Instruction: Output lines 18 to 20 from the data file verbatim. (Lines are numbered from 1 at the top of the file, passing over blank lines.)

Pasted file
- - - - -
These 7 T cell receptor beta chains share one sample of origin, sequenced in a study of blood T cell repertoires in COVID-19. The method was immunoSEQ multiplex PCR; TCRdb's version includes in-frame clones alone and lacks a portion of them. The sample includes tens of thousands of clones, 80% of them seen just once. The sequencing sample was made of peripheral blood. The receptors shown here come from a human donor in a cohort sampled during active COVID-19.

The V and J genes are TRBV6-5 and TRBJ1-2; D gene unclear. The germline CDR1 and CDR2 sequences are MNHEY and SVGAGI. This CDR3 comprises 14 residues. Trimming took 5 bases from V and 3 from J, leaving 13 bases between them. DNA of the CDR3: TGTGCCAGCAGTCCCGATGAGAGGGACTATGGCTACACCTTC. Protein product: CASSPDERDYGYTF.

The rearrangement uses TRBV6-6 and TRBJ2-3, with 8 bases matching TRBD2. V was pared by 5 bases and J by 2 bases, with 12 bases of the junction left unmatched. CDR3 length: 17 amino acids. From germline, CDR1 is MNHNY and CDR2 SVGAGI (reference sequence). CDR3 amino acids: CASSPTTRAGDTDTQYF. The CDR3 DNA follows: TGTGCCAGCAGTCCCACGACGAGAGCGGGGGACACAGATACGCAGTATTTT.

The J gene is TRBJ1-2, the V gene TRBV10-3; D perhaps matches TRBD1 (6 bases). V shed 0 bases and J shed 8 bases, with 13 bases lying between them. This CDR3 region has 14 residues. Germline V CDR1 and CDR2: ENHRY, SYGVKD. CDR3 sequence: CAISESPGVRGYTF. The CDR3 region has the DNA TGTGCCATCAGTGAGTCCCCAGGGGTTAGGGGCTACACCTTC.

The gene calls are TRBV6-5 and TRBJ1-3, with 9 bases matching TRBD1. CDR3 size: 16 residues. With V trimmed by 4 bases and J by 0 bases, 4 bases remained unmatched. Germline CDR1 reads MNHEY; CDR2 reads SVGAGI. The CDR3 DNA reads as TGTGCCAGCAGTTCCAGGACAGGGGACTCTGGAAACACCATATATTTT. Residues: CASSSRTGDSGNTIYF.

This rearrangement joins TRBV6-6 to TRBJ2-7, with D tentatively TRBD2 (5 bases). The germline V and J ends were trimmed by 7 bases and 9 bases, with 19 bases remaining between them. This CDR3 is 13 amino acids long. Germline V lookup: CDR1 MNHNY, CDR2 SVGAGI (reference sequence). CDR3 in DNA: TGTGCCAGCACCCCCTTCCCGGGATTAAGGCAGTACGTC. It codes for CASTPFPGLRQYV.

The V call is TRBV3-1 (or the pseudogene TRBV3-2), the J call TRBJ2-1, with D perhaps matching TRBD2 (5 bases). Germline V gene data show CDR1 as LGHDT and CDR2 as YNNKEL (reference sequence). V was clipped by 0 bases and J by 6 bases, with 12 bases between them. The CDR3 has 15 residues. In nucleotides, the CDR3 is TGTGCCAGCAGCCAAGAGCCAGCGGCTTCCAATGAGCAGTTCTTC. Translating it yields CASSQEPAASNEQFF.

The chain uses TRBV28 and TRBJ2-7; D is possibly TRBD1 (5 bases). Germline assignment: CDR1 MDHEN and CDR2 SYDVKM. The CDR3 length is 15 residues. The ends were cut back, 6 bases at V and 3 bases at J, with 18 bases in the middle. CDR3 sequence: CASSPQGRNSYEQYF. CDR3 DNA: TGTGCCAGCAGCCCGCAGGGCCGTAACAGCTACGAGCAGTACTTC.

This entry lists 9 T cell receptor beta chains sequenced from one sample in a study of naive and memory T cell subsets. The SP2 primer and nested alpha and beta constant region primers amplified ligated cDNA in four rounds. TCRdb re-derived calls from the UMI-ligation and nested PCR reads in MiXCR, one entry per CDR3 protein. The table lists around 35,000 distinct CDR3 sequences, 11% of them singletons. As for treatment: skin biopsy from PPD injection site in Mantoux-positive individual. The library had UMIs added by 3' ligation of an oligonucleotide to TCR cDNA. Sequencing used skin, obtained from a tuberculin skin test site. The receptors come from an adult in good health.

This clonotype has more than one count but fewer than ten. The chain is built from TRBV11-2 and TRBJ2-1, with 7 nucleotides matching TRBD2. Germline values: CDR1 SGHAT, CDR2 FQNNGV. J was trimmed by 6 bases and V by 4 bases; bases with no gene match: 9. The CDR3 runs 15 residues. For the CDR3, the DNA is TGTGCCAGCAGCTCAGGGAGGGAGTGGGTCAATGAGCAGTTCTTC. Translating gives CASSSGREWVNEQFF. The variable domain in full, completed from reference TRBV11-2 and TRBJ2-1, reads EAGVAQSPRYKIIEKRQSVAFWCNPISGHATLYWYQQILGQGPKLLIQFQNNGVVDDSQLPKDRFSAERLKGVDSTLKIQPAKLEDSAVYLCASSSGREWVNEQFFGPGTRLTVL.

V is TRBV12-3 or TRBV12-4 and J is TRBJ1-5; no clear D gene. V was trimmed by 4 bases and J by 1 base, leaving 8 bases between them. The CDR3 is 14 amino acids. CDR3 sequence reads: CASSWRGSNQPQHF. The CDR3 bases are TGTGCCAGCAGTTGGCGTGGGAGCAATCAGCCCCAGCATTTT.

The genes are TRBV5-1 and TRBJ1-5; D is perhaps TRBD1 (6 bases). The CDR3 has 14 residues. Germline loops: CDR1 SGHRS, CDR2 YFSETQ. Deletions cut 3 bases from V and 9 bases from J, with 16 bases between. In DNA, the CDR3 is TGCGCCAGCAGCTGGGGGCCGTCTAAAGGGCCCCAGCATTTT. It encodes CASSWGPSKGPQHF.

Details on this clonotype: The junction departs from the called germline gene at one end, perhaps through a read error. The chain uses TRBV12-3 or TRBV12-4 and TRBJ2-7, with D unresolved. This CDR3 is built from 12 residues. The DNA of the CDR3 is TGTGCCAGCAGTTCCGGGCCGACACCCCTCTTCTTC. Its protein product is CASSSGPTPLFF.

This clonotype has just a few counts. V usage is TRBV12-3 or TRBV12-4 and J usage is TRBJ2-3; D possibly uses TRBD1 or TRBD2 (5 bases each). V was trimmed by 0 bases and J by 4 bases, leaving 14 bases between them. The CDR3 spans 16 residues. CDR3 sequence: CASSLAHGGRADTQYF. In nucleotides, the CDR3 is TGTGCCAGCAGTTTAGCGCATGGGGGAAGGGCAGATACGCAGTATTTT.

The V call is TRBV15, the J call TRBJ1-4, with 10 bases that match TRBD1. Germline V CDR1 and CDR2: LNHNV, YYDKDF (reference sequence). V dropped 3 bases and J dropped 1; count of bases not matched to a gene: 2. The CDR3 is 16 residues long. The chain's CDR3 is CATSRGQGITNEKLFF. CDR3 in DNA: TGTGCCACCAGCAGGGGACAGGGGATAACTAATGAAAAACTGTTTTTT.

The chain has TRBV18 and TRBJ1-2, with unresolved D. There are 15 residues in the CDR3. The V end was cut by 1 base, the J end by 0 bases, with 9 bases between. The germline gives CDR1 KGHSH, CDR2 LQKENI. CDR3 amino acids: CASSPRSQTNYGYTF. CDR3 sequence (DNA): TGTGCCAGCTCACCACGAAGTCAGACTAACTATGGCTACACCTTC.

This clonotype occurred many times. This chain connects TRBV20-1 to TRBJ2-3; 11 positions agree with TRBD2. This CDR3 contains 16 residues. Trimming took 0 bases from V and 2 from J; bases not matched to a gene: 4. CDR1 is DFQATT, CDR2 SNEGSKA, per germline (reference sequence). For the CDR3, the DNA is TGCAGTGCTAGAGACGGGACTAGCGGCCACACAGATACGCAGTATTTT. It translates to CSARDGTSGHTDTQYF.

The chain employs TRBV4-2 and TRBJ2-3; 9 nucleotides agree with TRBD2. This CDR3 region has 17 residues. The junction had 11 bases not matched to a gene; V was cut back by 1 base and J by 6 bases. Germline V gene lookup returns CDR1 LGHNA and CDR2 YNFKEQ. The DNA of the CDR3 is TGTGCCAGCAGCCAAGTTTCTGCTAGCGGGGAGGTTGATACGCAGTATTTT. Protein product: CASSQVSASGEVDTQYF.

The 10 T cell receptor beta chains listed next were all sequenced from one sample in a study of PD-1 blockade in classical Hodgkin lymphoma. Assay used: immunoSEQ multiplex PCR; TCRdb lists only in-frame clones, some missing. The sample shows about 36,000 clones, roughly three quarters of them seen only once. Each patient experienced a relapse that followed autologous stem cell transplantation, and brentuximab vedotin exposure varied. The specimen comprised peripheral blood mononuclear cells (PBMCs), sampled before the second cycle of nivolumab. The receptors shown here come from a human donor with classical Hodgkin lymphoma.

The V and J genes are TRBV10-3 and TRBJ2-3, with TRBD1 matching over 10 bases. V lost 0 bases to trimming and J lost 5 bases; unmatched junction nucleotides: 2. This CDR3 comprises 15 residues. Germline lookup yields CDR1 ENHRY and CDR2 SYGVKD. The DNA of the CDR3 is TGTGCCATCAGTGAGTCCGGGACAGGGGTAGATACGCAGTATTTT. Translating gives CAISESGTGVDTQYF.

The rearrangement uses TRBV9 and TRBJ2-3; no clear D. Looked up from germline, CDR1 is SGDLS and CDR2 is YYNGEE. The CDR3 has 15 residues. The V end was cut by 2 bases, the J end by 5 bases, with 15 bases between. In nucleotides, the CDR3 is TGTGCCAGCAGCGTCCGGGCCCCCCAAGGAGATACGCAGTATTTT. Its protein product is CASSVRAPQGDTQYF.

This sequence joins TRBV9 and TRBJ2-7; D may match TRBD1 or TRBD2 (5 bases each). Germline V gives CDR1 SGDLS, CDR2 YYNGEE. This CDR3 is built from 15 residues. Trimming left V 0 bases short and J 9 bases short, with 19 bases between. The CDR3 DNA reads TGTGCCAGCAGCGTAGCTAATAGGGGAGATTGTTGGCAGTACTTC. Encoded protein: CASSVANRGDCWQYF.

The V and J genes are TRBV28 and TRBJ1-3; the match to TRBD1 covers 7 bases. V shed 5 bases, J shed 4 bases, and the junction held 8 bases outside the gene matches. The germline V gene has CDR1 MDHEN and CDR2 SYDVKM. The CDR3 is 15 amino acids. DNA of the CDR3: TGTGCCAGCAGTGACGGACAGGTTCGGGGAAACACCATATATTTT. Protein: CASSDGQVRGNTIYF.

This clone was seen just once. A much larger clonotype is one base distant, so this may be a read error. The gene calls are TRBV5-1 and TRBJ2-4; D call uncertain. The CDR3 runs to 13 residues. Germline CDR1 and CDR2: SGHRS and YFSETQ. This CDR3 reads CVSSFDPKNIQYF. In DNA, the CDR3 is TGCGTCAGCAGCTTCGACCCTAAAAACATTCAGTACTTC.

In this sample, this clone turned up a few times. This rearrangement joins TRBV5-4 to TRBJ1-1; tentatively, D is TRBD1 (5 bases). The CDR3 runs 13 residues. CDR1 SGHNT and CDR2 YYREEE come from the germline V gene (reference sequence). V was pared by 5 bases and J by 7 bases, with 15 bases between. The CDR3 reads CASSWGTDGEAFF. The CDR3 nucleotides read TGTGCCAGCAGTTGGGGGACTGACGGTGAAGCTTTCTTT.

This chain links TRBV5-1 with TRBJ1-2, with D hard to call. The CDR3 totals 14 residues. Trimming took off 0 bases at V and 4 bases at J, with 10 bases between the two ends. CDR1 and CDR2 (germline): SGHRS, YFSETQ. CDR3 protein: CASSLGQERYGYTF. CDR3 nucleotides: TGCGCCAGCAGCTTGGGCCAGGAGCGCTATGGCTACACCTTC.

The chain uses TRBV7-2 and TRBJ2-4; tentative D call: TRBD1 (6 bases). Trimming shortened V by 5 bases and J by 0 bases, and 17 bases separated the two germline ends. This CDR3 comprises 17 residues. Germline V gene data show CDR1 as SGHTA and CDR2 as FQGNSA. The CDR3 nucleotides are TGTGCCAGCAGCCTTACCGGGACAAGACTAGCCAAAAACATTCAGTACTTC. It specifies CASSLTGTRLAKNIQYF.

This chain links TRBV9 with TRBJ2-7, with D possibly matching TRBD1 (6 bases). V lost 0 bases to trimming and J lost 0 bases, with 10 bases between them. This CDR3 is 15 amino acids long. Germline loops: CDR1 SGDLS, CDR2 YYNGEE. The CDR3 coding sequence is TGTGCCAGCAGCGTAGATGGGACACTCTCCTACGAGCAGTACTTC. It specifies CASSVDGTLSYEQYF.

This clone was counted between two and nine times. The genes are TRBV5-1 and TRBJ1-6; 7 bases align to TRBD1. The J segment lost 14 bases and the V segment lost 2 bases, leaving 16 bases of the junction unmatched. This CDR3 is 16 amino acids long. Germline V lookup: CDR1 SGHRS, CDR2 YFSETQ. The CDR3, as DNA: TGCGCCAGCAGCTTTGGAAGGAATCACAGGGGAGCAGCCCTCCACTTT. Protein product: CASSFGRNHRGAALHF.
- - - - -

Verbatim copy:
The chain employs TRBV4-2 and TRBJ2-3; 9 nucleotides agree with TRBD2. This CDR3 region has 17 residues. The junction had 11 bases not matched to a gene; V was cut back by 1 base and J by 6 bases. Germline V gene lookup returns CDR1 LGHNA and CDR2 YNFKEQ. The DNA of the CDR3 is TGTGCCAGCAGCCAAGTTTCTGCTAGCGGGGAGGTTGATACGCAGTATTTT. Protein product: CASSQVSASGEVDTQYF.

The 10 T cell receptor beta chains listed next were all sequenced from one sample in a study of PD-1 blockade in classical Hodgkin lymphoma. Assay used: immunoSEQ multiplex PCR; TCRdb lists only in-frame clones, some missing. The sample shows about 36,000 clones, roughly three quarters of them seen only once. Each patient experienced a relapse that followed autologous stem cell transplantation, and brentuximab vedotin exposure varied. The specimen comprised peripheral blood mononuclear cells (PBMCs), sampled before the second cycle of nivolumab. The receptors shown here come from a human donor with classical Hodgkin lymphoma.

The V and J genes are TRBV10-3 and TRBJ2-3, with TRBD1 matching over 10 bases. V lost 0 bases to trimming and J lost 5 bases; unmatched junction nucleotides: 2. This CDR3 comprises 15 residues. Germline lookup yields CDR1 ENHRY and CDR2 SYGVKD. The DNA of the CDR3 is TGTGCCATCAGTGAGTCCGGGACAGGGGTAGATACGCAGTATTTT. Translating gives CAISESGTGVDTQYF.